In 1959 Van Gelder opened a new, state-of the-art building in Englewood Cliffs, N.J. It included living quarters totally removed from the main, studio section. He had given up his optometry practice to concentrate as an engineer full time. Although I was no longer Prestige’s only liner-note writer, I was still active with the company as a freelancer and continued to attend recording dates. In April ’65, I opened my notes to The Space Book by Booker Ervin with: “In the high-domed, wooden-beamed, brick-tiled, spare modernity of Rudy Van Gelder’s studio, one can get a feeling akin to religion.” Rudy didn’t say anything at the time but in 2000 he straightened me out. “The wooden beams are in the roof,” he explained, “and the walls are not tiles but masonry.” Duly noted, but it remains “a nonsectarian, nonorganized religion temple of music in which the sound and the spirit can seemingly soar unimpeded.”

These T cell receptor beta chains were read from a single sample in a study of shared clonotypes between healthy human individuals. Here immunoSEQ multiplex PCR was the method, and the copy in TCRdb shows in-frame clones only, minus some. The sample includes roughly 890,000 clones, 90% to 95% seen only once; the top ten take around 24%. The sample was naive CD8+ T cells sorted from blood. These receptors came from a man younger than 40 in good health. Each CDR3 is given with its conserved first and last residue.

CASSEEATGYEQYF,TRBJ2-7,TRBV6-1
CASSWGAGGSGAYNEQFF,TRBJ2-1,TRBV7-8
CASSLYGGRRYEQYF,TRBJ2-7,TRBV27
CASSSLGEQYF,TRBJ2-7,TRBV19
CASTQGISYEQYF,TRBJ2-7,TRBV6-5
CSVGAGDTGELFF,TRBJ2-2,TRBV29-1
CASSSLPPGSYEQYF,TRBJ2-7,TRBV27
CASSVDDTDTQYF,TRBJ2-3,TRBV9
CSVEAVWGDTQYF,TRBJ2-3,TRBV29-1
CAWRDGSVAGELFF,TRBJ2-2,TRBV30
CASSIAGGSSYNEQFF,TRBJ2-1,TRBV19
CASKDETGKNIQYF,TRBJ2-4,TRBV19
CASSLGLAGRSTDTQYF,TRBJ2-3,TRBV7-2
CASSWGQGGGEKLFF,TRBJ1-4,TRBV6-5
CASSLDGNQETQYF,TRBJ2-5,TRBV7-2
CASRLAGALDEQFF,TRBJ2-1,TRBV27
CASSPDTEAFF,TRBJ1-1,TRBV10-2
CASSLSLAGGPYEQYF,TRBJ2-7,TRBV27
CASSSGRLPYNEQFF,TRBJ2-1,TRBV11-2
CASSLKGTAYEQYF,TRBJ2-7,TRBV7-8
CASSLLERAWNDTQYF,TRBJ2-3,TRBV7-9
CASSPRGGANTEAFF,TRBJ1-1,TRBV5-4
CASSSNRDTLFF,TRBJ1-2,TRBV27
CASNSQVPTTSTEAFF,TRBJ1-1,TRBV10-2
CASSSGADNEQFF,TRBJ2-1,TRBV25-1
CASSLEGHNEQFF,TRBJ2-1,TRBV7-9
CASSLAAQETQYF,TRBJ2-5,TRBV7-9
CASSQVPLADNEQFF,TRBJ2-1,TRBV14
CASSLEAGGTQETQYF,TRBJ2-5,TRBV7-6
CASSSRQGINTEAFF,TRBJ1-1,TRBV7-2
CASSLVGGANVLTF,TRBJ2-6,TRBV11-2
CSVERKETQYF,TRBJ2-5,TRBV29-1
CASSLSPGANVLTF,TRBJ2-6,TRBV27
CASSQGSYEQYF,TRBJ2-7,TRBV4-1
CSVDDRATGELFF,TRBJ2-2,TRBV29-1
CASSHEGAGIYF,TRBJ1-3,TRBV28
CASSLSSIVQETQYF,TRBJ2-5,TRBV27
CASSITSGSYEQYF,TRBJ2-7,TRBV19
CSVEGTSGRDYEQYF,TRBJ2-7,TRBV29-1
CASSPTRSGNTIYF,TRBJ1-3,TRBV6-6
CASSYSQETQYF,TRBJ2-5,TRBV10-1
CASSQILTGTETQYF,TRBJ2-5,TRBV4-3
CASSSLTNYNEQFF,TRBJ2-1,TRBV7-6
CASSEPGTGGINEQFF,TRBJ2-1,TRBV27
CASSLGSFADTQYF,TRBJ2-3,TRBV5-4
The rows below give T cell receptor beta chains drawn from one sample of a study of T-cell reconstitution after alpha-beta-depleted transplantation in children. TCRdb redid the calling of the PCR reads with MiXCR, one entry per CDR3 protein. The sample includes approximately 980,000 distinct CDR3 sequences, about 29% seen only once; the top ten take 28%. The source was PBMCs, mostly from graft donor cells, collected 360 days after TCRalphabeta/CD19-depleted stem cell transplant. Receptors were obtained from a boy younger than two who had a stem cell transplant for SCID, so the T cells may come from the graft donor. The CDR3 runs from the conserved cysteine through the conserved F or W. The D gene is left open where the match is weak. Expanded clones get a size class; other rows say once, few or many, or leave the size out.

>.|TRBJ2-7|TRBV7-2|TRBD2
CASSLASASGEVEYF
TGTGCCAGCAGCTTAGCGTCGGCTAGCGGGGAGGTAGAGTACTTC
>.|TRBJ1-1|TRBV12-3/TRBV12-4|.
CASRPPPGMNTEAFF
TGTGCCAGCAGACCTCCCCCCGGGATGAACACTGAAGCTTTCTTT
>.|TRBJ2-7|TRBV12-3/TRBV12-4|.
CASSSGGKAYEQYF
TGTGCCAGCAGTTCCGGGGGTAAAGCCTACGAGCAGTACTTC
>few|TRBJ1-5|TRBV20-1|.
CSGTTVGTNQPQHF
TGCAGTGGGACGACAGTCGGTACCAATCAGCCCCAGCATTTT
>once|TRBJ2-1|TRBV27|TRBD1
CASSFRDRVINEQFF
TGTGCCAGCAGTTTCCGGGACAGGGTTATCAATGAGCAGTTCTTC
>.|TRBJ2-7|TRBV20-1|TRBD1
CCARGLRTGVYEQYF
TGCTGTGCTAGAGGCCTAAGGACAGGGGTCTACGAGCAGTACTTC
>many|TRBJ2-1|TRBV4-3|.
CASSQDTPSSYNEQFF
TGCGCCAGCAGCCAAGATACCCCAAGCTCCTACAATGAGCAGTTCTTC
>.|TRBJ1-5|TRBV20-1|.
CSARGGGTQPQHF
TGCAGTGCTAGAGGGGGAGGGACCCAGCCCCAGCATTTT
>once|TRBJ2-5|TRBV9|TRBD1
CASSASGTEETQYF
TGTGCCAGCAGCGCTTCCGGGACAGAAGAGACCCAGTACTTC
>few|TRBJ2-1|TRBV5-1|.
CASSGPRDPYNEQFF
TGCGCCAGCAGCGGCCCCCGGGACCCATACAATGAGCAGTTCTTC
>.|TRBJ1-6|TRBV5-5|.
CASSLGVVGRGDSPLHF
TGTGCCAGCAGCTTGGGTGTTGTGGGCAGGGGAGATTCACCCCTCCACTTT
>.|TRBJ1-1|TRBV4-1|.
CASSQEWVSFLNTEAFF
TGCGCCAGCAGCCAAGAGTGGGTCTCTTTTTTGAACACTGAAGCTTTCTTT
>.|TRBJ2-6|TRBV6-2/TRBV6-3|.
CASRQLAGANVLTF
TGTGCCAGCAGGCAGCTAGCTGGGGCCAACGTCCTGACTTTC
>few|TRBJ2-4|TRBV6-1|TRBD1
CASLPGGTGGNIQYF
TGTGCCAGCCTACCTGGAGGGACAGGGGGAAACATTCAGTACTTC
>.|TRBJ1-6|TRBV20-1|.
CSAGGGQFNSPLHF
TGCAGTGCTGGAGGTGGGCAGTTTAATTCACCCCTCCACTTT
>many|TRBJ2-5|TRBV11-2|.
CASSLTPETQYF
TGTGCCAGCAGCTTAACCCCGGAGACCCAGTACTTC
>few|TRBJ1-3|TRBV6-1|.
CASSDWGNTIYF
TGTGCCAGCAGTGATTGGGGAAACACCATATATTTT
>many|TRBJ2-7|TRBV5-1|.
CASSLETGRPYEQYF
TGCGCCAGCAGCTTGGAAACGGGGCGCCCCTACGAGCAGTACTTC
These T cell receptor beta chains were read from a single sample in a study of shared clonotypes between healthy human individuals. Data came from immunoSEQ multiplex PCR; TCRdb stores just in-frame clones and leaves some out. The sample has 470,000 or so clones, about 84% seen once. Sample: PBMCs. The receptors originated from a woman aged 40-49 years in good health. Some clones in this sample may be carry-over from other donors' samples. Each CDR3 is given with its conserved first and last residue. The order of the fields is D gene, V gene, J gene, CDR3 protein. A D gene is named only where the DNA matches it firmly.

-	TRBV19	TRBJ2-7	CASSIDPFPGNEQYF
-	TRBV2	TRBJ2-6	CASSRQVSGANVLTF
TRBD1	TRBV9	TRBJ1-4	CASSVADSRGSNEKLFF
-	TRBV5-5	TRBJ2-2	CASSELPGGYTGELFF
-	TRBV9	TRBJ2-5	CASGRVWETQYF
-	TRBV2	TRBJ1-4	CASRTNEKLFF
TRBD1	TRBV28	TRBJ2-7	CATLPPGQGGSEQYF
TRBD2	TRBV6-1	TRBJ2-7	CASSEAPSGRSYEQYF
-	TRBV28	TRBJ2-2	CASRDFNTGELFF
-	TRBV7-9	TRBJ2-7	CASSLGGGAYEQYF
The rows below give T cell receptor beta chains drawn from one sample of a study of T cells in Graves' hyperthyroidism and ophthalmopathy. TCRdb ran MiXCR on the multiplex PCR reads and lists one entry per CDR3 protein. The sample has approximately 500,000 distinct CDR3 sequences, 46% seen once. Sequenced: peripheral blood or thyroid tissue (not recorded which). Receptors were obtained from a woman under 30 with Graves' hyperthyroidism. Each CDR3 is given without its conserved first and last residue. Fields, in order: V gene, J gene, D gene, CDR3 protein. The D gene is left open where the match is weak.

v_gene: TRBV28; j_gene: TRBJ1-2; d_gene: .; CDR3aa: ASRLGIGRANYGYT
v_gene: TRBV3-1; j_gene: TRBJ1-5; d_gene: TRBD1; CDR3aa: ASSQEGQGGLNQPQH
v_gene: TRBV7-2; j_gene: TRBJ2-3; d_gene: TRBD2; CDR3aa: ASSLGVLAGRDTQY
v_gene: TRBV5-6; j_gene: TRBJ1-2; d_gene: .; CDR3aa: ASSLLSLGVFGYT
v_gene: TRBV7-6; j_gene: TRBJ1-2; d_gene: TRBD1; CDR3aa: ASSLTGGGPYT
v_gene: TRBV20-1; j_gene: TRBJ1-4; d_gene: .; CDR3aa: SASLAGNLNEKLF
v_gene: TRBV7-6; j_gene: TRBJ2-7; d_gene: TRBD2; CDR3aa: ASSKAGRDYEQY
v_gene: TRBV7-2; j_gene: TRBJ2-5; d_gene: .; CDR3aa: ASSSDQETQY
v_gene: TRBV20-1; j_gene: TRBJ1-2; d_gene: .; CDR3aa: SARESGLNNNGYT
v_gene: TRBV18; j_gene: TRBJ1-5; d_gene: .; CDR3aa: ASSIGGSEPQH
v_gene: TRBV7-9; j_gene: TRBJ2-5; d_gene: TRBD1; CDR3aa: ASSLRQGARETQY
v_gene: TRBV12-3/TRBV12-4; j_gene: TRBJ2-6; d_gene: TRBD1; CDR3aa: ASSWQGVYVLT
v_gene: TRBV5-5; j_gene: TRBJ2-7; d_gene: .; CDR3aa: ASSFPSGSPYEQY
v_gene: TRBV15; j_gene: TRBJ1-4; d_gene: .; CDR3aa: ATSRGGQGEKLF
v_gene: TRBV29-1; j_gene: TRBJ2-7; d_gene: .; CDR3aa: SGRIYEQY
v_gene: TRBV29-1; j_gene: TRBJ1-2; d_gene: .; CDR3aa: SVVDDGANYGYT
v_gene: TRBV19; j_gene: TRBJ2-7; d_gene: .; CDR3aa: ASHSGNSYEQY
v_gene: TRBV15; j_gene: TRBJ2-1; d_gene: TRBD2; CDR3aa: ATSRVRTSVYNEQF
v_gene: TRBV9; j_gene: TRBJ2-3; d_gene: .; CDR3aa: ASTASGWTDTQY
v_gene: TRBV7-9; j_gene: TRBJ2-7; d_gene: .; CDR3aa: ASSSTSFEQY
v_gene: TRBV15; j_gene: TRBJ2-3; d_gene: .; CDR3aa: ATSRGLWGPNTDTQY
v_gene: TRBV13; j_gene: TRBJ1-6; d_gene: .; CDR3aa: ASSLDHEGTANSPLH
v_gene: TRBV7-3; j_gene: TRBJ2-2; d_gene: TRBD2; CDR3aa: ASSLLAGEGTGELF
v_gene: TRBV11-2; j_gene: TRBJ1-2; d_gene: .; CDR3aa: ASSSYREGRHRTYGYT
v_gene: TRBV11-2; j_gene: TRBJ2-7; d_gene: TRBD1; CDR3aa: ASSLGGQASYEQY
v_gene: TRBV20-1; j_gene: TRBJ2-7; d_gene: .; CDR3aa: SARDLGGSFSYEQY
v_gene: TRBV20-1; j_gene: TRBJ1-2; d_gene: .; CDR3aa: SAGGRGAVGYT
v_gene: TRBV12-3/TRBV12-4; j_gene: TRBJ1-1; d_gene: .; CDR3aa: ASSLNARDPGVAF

I remember one incident on another Ervin date when Booker, who could become so involved in what he was playing, went into a trancelike state. Rudy, who wanted to stop the take due to some technical difficulty, walked up to the eyes-tightly-shut Ervin and shined a flashlight in his face. Some of the people in the studio, myself included, thought it crass at the time. Now I realize that he probably thought it was better than yelling at Booker. Rudy was basically gentle. The only times I remember him becoming agitated were when people became careless with food or drink, particularly if anything was placed on the piano. This was understandable when you knew he was protecting a most valuable instrument.
In the ’60s Van Gelder became an important asset to the Impulse! label. For producer Bob Thiele, he did sessions with Coltrane, including A Love Supreme, Gil Evans, Oliver Nelson and Ray Charles (Genius + Soul = Jazz). He also worked closely with Creed Taylor at A&M, CTI and Verve.